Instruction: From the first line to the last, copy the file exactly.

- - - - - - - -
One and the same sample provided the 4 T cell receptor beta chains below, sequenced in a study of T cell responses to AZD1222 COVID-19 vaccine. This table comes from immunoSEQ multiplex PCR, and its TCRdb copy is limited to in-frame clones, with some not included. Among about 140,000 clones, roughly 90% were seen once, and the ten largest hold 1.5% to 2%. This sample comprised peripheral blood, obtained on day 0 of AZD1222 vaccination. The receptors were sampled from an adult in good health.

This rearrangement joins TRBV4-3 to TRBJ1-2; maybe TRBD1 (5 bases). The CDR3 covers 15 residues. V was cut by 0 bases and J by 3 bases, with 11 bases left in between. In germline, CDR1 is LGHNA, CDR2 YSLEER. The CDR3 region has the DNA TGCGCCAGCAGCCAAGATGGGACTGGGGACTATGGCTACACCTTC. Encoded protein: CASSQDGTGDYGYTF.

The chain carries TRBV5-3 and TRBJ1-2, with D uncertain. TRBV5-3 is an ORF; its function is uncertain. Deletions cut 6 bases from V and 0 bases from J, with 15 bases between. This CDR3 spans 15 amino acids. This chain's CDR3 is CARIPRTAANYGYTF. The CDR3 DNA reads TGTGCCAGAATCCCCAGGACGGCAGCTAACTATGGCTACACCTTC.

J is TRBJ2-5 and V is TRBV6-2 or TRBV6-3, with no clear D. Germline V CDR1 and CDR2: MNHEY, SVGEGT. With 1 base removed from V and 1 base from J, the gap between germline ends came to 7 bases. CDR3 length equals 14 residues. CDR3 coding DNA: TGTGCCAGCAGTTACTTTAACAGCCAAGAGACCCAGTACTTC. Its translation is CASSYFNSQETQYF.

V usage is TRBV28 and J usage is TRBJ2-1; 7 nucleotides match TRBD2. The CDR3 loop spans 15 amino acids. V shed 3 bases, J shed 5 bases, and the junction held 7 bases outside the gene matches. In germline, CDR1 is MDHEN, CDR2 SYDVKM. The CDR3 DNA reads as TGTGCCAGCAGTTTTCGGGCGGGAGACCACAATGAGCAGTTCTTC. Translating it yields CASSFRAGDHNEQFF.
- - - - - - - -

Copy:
One and the same sample provided the 4 T cell receptor beta chains below, sequenced in a study of T cell responses to AZD1222 COVID-19 vaccine. This table comes from immunoSEQ multiplex PCR, and its TCRdb copy is limited to in-frame clones, with some not included. Among about 140,000 clones, roughly 90% were seen once, and the ten largest hold 1.5% to 2%. This sample comprised peripheral blood, obtained on day 0 of AZD1222 vaccination. The receptors were sampled from an adult in good health.

This rearrangement joins TRBV4-3 to TRBJ1-2; maybe TRBD1 (5 bases). The CDR3 covers 15 residues. V was cut by 0 bases and J by 3 bases, with 11 bases left in between. In germline, CDR1 is LGHNA, CDR2 YSLEER. The CDR3 region has the DNA TGCGCCAGCAGCCAAGATGGGACTGGGGACTATGGCTACACCTTC. Encoded protein: CASSQDGTGDYGYTF.

The chain carries TRBV5-3 and TRBJ1-2, with D uncertain. TRBV5-3 is an ORF; its function is uncertain. Deletions cut 6 bases from V and 0 bases from J, with 15 bases between. This CDR3 spans 15 amino acids. This chain's CDR3 is CARIPRTAANYGYTF. The CDR3 DNA reads TGTGCCAGAATCCCCAGGACGGCAGCTAACTATGGCTACACCTTC.

J is TRBJ2-5 and V is TRBV6-2 or TRBV6-3, with no clear D. Germline V CDR1 and CDR2: MNHEY, SVGEGT. With 1 base removed from V and 1 base from J, the gap between germline ends came to 7 bases. CDR3 length equals 14 residues. CDR3 coding DNA: TGTGCCAGCAGTTACTTTAACAGCCAAGAGACCCAGTACTTC. Its translation is CASSYFNSQETQYF.

V usage is TRBV28 and J usage is TRBJ2-1; 7 nucleotides match TRBD2. The CDR3 loop spans 15 amino acids. V shed 3 bases, J shed 5 bases, and the junction held 7 bases outside the gene matches. In germline, CDR1 is MDHEN, CDR2 SYDVKM. The CDR3 DNA reads as TGTGCCAGCAGTTTTCGGGCGGGAGACCACAATGAGCAGTTCTTC. Translating it yields CASSFRAGDHNEQFF.